Why do you worship Mary?
Veneration of the saints, including Mary, is not worship.Catholics worship God alone.
Do Catholics worship the saints? To worship someone is to acknowledge that the one who is worshiped is divine, is God. Sometimes we can confuse cultural gestures of reverence for gestures of worship. In doing so, we often judge not as God does, by what is in the heart, but rather by appearances Jn 8:15, Is 11:3
Catholics hold saints in esteem because they are such wonderful images or mirrors of Christ. Paul several times exhorts his readers to be imitators of him: “Be imitators of me, as I am of Christ.” 1 Cor 11:1, also Phil 3:17, 1 Cor 4:16
Mary is the first saint, and holds high honor today, as she did in the early Church. Over the course of history, devotion to Mary has taken many forms, and even has been confused with worship. Church teaching has consistently placed Mary in the company of the saints, however.
Devotion to the saints comes back to the theology of image: Christ is God’s image, the saints are Christ’s image. We honor them because we desire to imitate them. We pray to them the same as we call upon earthly friends to do a favor for us. This too, is scriptural. In Acts we read of Peter and John going up to the Temple for prayer and encountering a beggar. Peter says to him, “I have neither silver nor gold, but what I do have I give you: in the name of Jesus Christ the Nazarene, rise and walk.” Acts 3:6 Peter makes it clear that he has the power of Christ in his possession.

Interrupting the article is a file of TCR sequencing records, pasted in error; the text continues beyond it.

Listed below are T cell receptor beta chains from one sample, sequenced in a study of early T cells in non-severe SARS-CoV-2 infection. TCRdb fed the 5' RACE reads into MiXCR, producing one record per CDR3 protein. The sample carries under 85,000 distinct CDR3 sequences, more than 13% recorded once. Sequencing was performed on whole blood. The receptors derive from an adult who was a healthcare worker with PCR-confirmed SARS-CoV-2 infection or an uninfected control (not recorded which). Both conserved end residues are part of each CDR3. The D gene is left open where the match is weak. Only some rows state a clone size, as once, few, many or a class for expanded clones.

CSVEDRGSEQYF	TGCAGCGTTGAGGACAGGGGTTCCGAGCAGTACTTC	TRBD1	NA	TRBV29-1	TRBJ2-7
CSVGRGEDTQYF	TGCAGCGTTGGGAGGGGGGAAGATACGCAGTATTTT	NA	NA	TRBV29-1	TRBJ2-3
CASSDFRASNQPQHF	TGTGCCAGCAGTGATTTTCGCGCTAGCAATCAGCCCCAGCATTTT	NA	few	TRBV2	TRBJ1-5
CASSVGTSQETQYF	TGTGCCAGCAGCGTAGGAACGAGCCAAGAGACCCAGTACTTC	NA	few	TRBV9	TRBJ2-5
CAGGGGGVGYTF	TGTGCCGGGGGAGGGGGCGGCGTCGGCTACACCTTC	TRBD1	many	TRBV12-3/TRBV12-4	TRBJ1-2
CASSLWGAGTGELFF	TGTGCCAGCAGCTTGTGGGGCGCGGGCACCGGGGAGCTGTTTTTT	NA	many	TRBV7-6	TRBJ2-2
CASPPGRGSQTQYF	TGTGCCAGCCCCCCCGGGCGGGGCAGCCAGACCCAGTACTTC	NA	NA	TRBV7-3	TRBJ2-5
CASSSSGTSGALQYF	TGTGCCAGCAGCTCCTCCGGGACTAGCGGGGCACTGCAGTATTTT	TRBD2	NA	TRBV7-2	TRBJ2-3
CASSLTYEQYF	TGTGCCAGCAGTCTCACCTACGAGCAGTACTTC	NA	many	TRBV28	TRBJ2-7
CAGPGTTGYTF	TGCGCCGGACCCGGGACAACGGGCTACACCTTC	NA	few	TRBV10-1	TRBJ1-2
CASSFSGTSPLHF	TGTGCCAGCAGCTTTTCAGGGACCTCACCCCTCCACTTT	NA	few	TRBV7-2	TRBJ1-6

To be sure, it is Jesus who heals, but Peter holds the right to extend that power. The same can be said of Paul. In Acts 19:11-12 we read, “So extraordinary were the mighty deeds God accomplished at the hands of Paul that when face cloths or aprons that touched his skin were applied to the sick, their diseases left them and the evil spirits came out of them.” These texts are the basis of the Catholic practice of asking saints to help us, of honoring (not worshiping) the bodies and relics of saints.